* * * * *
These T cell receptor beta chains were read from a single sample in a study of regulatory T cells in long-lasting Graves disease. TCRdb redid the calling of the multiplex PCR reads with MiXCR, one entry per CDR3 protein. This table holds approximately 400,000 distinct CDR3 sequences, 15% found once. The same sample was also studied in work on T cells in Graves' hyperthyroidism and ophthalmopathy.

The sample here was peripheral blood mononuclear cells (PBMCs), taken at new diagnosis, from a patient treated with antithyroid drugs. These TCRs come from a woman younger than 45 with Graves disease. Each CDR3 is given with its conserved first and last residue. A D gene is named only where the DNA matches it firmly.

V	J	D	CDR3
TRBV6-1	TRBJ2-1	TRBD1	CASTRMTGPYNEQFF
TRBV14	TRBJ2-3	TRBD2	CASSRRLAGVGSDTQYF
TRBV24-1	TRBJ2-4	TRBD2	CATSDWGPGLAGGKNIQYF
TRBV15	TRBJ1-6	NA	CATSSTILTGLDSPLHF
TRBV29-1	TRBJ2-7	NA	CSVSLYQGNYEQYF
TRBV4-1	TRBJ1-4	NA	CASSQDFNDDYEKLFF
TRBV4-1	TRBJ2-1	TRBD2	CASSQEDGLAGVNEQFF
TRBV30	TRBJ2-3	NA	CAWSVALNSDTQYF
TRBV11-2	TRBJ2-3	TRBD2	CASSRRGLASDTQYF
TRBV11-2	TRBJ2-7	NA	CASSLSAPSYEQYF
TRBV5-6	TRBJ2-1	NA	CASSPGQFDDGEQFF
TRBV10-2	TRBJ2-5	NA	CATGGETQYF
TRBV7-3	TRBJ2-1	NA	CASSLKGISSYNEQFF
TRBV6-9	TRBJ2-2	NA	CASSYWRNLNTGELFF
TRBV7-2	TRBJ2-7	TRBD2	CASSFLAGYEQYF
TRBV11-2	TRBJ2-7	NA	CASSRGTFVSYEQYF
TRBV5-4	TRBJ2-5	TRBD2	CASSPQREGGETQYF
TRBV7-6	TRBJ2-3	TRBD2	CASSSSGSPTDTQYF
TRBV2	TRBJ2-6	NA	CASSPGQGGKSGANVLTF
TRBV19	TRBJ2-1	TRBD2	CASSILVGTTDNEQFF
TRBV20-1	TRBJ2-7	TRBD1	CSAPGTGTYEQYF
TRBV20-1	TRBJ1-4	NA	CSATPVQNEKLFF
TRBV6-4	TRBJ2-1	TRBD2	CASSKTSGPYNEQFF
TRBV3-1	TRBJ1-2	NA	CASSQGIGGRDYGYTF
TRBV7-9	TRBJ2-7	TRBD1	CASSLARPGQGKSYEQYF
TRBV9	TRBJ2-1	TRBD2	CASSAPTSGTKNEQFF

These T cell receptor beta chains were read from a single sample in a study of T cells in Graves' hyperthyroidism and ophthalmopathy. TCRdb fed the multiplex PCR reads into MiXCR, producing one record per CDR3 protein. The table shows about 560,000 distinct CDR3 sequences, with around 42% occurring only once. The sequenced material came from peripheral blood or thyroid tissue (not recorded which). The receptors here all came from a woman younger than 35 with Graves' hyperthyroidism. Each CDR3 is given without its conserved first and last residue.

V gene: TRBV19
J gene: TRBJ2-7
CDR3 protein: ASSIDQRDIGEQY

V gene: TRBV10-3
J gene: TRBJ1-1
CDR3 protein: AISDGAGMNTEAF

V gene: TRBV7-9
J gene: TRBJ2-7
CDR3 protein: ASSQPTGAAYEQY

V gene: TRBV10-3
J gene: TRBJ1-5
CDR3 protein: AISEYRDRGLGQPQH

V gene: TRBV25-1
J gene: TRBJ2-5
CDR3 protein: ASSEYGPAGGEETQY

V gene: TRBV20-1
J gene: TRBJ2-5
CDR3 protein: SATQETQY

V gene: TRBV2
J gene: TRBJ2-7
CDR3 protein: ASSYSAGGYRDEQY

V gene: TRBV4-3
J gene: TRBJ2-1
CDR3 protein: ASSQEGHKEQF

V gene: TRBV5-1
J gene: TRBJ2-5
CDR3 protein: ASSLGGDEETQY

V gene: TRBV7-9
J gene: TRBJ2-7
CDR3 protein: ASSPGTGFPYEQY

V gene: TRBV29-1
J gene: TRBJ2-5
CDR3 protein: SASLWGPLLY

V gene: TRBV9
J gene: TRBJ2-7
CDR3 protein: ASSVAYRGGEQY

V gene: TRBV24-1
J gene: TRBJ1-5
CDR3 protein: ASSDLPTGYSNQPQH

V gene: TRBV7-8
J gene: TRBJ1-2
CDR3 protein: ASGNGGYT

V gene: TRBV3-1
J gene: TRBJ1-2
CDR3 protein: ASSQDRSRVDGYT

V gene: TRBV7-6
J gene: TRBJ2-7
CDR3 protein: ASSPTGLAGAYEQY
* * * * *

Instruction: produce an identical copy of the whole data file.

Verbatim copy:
These T cell receptor beta chains were read from a single sample in a study of regulatory T cells in long-lasting Graves disease. TCRdb redid the calling of the multiplex PCR reads with MiXCR, one entry per CDR3 protein. This table holds approximately 400,000 distinct CDR3 sequences, 15% found once. The same sample was also studied in work on T cells in Graves' hyperthyroidism and ophthalmopathy.

The sample here was peripheral blood mononuclear cells (PBMCs), taken at new diagnosis, from a patient treated with antithyroid drugs. These TCRs come from a woman younger than 45 with Graves disease. Each CDR3 is given with its conserved first and last residue. A D gene is named only where the DNA matches it firmly.

V	J	D	CDR3
TRBV6-1	TRBJ2-1	TRBD1	CASTRMTGPYNEQFF
TRBV14	TRBJ2-3	TRBD2	CASSRRLAGVGSDTQYF
TRBV24-1	TRBJ2-4	TRBD2	CATSDWGPGLAGGKNIQYF
TRBV15	TRBJ1-6	NA	CATSSTILTGLDSPLHF
TRBV29-1	TRBJ2-7	NA	CSVSLYQGNYEQYF
TRBV4-1	TRBJ1-4	NA	CASSQDFNDDYEKLFF
TRBV4-1	TRBJ2-1	TRBD2	CASSQEDGLAGVNEQFF
TRBV30	TRBJ2-3	NA	CAWSVALNSDTQYF
TRBV11-2	TRBJ2-3	TRBD2	CASSRRGLASDTQYF
TRBV11-2	TRBJ2-7	NA	CASSLSAPSYEQYF
TRBV5-6	TRBJ2-1	NA	CASSPGQFDDGEQFF
TRBV10-2	TRBJ2-5	NA	CATGGETQYF
TRBV7-3	TRBJ2-1	NA	CASSLKGISSYNEQFF
TRBV6-9	TRBJ2-2	NA	CASSYWRNLNTGELFF
TRBV7-2	TRBJ2-7	TRBD2	CASSFLAGYEQYF
TRBV11-2	TRBJ2-7	NA	CASSRGTFVSYEQYF
TRBV5-4	TRBJ2-5	TRBD2	CASSPQREGGETQYF
TRBV7-6	TRBJ2-3	TRBD2	CASSSSGSPTDTQYF
TRBV2	TRBJ2-6	NA	CASSPGQGGKSGANVLTF
TRBV19	TRBJ2-1	TRBD2	CASSILVGTTDNEQFF
TRBV20-1	TRBJ2-7	TRBD1	CSAPGTGTYEQYF
TRBV20-1	TRBJ1-4	NA	CSATPVQNEKLFF
TRBV6-4	TRBJ2-1	TRBD2	CASSKTSGPYNEQFF
TRBV3-1	TRBJ1-2	NA	CASSQGIGGRDYGYTF
TRBV7-9	TRBJ2-7	TRBD1	CASSLARPGQGKSYEQYF
TRBV9	TRBJ2-1	TRBD2	CASSAPTSGTKNEQFF

These T cell receptor beta chains were read from a single sample in a study of T cells in Graves' hyperthyroidism and ophthalmopathy. TCRdb fed the multiplex PCR reads into MiXCR, producing one record per CDR3 protein. The table shows about 560,000 distinct CDR3 sequences, with around 42% occurring only once. The sequenced material came from peripheral blood or thyroid tissue (not recorded which). The receptors here all came from a woman younger than 35 with Graves' hyperthyroidism. Each CDR3 is given without its conserved first and last residue.

V gene: TRBV19
J gene: TRBJ2-7
CDR3 protein: ASSIDQRDIGEQY

V gene: TRBV10-3
J gene: TRBJ1-1
CDR3 protein: AISDGAGMNTEAF

V gene: TRBV7-9
J gene: TRBJ2-7
CDR3 protein: ASSQPTGAAYEQY

V gene: TRBV10-3
J gene: TRBJ1-5
CDR3 protein: AISEYRDRGLGQPQH

V gene: TRBV25-1
J gene: TRBJ2-5
CDR3 protein: ASSEYGPAGGEETQY

V gene: TRBV20-1
J gene: TRBJ2-5
CDR3 protein: SATQETQY

V gene: TRBV2
J gene: TRBJ2-7
CDR3 protein: ASSYSAGGYRDEQY

V gene: TRBV4-3
J gene: TRBJ2-1
CDR3 protein: ASSQEGHKEQF

V gene: TRBV5-1
J gene: TRBJ2-5
CDR3 protein: ASSLGGDEETQY

V gene: TRBV7-9
J gene: TRBJ2-7
CDR3 protein: ASSPGTGFPYEQY

V gene: TRBV29-1
J gene: TRBJ2-5
CDR3 protein: SASLWGPLLY

V gene: TRBV9
J gene: TRBJ2-7
CDR3 protein: ASSVAYRGGEQY

V gene: TRBV24-1
J gene: TRBJ1-5
CDR3 protein: ASSDLPTGYSNQPQH

V gene: TRBV7-8
J gene: TRBJ1-2
CDR3 protein: ASGNGGYT

V gene: TRBV3-1
J gene: TRBJ1-2
CDR3 protein: ASSQDRSRVDGYT

V gene: TRBV7-6
J gene: TRBJ2-7
CDR3 protein: ASSPTGLAGAYEQY